Whether it be in the work lunch room, local 24/7 gym, or at the beach, you’re bound to find someone who is dishing out falsehoods and myths about building muscle. The fitness industry is full of them, with some coming in trends and other mainstays. Moving weight and muscle building is a big part of most athletic pursuits in some form or another, so we’ve broken down five common myths about building muscle we’ve heard around the traps to keep you on track.

5 Myths About Building Muscle

1. You Must Load Up on Protein, Not Carbs

There’s no question that it’s important to feed your body enough protein to stimulate muscle growth. Research suggests that in a day, 1.4-2.0 grams of protein per kilogram of body weight is needed for physically active people. However, protein is not the be-all and end-all of your diet. You must ensure that you are eating an adequate amount of carbs and healthy fats along with a balanced diet of micronutrients to maximize gains.

Glycogen is the major energy substrate for high-intensity exercise that includes resistance training. It also plays a vital part in protein synthesis. Research suggests that bodybuilders who are trying to gain substantial muscle growth should consume 5-6 grams of carbs per kilogram of body weight in a day.

Although this may not fit the mold for everyone, it highlights the importance of carbs in a diet for muscle growth. Furthermore, making sure that your caloric intake is on point (small surplus for weight gain, a small deficit for cutting) is vital to hitting your goals.

See “The Role of Protein and Carbohydrates in Gaining Body Mass” by Elijah Luken, May 2014

2. You Can’t Do Cardio

Not only is high- or low-intensity aerobic training not detrimental to your muscle building goals, in many cases, it can enhance and stimulate growth and lead to quicker gains. However, if your current goals are weighted heavily toward muscle growth, keep your cardio to 2-3 sessions per week, with varying levels of steady state low intensity and HIIT.

“Aerobic exercise, if done properly, can lead to as much muscle growth as you’d expect with resistance exercise,” says study author Matthew Harber, Ph.D. “Intensity is more important than duration.”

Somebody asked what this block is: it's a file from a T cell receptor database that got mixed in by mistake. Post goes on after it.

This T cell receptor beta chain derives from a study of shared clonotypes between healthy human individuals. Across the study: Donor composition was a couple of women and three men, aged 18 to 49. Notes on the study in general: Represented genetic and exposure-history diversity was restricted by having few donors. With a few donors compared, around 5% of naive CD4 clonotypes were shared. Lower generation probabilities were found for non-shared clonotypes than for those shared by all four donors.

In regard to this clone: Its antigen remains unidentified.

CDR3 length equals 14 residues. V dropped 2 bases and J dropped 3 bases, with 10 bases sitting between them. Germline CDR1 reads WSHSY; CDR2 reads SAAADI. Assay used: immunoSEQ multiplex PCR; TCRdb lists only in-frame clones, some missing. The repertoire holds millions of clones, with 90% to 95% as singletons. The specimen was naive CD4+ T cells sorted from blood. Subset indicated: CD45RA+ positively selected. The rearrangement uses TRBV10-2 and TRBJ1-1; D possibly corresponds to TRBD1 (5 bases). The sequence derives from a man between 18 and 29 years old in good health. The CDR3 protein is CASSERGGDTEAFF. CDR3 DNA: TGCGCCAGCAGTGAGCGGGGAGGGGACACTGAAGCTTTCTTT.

3. Building Muscle Will Make You Look Bulky

Weight training is a fantastic way to lose fat, gain flexibility, and improve strength. However, some females particularly are worried that they will get “bulky,” have big shoulders. or look “manly.”

The truth is, building muscle takes time, dedication, and perseverance. The level of training required for a man or woman to attain the “bodybuilder” physique takes years and requires specific goal setting, excellent nutrition, and often, a healthy portion of genetics. Unless you try really, really hard to get bulky, it’s more likely that the changes you see are a toned, slimmer, and firmer physique.

4. Higher Reps Get You Lean

This myth about building muscle that higher repetition ranges will help you get shredded is still doing the rounds. Higher repetition ranges should be used as a way to increase your work capacity, improve muscle fatigue delay, and ingrain good movement patterns.

The key to losing body fat and getting shredded is eating in a calorie deficit and having a balanced training program that incorporates compound lifts, accessory work, and high- and low-intensity cardio.

5. You Can Lose Body Fat in Specific Areas

Have you ever seen a guy or girl at the gym who comes in three times a week and does an hour of biceps and abs because they want to lose and tone that baby fat around their arms and waist?

Lifting weights can help you build muscle and lose body fat. However, your body doesn’t discriminate or pick favorites when choosing where to lose body fat. There is no scientific evidence that suggests you can achieve targeted fat loss. If you are eating in a calorie deficit and have a balanced training regime, then your body will shed fat evenly.